Health Geographics Research Initiative
The Health Geographics Research Initiative, or GIS Health, in NYU Langone’s Section on Health Choice, Policy, and Evaluation uses geographic information systems (GIS) and advanced geospatial analysis to study the interplay between where people live, work, and play and their health. We then use our results to better focus population health efforts. Our goal is to understand how “health geography”—the spatial distribution of social, economic, behavioral, and environmental forces—influences population health so we can improve the health of communities in New York City, in other regions of the United States, and around the world.
We partner with a wide range of organizations, such as the New York City Department of Health and Mental Hygiene and Sullivan County Public Health Services, on collaborative projects, providing the following expertise.
Areas of Expertise
Our team uses a variety of disciplines within the field of geographic science to analyze health geography.
We measure the geography of health in novel ways, such as mapping the “food environment” in a neighborhood to ensure we are targeting healthcare and population health interventions appropriately to the needs in that location.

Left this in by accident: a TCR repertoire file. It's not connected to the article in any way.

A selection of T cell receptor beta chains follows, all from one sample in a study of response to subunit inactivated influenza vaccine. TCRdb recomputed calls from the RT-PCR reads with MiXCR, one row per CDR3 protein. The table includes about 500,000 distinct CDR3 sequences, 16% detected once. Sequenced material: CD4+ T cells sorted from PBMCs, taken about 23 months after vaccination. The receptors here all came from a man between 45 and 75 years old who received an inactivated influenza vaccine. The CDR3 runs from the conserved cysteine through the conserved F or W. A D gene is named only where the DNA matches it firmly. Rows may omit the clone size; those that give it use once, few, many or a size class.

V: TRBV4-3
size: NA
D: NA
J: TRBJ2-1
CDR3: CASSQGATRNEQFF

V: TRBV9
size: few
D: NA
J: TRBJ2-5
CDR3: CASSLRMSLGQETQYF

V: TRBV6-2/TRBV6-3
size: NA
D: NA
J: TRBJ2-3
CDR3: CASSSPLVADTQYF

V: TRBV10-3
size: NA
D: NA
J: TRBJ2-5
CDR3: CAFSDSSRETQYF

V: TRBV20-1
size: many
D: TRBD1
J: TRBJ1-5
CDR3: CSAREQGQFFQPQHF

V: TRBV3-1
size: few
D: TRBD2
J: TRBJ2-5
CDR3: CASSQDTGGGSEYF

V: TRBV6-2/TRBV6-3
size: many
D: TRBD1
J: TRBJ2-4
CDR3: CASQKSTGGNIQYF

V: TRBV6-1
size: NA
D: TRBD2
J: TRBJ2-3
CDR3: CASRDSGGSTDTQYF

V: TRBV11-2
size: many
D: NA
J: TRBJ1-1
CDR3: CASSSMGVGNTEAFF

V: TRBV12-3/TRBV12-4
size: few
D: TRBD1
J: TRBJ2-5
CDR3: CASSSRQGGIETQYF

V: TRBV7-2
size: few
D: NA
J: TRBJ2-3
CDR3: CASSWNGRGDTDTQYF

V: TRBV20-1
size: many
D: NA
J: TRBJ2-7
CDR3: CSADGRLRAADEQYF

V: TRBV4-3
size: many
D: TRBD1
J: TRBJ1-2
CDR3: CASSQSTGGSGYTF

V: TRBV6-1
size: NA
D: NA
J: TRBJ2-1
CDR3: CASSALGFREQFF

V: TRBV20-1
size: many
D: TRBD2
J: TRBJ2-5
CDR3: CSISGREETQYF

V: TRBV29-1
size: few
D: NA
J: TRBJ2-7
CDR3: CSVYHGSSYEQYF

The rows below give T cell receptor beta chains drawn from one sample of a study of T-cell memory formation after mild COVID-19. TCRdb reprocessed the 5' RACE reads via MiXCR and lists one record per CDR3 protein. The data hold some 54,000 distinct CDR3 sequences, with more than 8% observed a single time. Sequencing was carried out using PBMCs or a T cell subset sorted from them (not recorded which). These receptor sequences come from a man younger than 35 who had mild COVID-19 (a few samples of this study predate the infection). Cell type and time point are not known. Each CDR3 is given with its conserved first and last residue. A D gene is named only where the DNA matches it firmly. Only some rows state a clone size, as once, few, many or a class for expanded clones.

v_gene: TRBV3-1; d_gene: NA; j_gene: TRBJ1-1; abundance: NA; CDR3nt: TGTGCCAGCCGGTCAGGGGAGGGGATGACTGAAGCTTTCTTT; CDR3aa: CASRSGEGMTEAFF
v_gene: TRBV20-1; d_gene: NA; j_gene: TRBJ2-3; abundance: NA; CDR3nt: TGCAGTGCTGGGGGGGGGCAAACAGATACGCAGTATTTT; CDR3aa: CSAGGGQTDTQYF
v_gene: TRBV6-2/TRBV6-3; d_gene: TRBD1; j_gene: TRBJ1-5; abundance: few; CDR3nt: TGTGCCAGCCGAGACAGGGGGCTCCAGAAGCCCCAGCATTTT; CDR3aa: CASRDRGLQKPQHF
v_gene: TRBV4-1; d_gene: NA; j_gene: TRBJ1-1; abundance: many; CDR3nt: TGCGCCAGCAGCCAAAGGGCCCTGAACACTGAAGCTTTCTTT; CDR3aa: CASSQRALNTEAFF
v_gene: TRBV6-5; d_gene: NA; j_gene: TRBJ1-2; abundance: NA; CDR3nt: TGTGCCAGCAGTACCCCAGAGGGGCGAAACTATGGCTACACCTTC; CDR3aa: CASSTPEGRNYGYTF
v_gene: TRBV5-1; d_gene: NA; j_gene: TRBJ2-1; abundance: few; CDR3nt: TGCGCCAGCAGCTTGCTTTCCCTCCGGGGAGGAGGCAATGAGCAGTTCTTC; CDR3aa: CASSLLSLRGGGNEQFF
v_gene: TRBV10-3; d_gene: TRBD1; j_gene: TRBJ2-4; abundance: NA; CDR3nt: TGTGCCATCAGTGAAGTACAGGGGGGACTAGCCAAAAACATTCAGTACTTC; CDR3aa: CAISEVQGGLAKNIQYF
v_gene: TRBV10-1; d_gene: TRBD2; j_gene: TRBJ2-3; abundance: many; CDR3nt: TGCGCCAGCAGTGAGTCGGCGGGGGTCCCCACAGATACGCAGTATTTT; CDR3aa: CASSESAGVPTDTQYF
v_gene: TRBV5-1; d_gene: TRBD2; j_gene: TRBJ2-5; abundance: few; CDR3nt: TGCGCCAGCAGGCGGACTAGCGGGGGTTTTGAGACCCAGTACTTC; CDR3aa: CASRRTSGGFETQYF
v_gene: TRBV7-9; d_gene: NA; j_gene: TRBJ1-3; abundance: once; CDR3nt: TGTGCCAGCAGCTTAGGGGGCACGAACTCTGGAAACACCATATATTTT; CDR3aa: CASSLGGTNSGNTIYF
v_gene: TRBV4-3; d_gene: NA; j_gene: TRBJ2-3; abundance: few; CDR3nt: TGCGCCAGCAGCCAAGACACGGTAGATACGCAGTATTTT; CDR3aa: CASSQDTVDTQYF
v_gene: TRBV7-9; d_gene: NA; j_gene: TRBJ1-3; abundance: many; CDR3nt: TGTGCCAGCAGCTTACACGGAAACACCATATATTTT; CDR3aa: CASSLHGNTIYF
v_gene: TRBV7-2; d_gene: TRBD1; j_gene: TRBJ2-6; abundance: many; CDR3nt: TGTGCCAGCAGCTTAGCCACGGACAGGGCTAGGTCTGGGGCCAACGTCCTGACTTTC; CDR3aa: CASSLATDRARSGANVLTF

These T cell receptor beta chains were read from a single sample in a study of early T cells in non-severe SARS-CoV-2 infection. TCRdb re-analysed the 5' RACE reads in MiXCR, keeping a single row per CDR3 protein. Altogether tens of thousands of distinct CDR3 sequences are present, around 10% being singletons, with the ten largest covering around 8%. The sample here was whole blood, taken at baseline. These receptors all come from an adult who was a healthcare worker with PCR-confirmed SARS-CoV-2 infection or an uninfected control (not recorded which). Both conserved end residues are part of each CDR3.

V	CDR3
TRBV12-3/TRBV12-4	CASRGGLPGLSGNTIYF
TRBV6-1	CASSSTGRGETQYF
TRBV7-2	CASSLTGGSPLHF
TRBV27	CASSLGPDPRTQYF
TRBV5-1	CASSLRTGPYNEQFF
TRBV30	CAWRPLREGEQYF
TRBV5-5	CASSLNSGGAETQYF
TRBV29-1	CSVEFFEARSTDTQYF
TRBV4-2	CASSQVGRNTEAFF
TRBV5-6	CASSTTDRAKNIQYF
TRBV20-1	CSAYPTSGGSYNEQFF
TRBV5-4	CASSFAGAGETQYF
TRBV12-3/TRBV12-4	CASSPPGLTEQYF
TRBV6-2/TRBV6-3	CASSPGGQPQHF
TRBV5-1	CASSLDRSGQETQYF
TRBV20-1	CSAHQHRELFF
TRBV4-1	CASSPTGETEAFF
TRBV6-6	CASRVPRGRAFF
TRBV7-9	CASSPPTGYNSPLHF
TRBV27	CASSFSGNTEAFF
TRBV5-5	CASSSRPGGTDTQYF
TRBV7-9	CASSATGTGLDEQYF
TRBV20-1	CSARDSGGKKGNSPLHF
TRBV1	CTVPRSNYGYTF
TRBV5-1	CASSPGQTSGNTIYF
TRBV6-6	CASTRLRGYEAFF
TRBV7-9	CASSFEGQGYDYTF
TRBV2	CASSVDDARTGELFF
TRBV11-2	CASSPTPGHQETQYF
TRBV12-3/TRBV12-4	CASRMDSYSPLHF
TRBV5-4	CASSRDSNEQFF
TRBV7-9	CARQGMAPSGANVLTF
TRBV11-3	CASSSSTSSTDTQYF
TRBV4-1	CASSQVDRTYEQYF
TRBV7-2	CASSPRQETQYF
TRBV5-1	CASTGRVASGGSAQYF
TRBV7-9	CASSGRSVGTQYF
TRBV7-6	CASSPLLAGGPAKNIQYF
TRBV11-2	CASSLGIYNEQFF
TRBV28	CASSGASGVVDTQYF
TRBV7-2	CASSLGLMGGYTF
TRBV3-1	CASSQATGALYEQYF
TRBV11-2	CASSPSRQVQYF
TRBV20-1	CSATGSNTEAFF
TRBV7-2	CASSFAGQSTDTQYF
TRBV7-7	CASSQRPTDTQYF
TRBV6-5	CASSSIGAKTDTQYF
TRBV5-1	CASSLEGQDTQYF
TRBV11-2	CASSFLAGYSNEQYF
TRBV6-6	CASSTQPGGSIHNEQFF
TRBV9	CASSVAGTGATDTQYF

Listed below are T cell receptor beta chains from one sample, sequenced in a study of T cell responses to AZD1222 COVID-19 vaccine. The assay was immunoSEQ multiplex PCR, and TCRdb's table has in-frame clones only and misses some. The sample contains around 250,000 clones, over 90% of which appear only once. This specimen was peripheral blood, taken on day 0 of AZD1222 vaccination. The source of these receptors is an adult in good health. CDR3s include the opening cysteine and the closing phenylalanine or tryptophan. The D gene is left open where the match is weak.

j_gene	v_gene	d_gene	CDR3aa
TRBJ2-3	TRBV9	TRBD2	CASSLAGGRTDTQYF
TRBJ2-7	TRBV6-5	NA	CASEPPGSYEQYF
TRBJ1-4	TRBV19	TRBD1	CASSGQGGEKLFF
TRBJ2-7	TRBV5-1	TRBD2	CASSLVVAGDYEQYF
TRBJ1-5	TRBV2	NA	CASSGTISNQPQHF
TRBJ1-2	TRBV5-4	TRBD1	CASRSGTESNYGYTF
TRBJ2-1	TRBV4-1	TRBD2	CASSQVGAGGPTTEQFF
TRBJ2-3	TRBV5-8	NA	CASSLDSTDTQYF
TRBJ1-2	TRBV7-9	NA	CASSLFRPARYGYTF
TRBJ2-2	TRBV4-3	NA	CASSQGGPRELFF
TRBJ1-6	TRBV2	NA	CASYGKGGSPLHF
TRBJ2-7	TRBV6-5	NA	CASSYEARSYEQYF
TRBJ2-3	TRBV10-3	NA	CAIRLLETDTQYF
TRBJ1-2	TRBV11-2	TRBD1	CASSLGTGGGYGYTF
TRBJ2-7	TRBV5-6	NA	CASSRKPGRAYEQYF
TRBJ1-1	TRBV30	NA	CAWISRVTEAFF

We identify unique geographic trends within data using advanced techniques in spatial analysis, including hot-spotting, cluster analysis, and spatially weighted regression.
We consult on the accuracy of geographic inputs to ensure analyses are scientifically rigorous.
Mapping and Visualization
We help audiences understand geographic health research by bringing it to life through mapping and other geographic visualizations.
Small Area Analysis
We can help measure very small geographic units, such as neighborhoods, census tracts, and even discrete buildings, using innovative methods, such as spatial empirical Bayesian smoothing, which helps to account for spatial uncertainty in disease rates.
GPS Use in Studies
We work with teams to help equip participants with global positioning system (GPS) devices in studies. GPS data add another level to health research by revealing patterns about how people move around within a neighborhood or other geographic areas.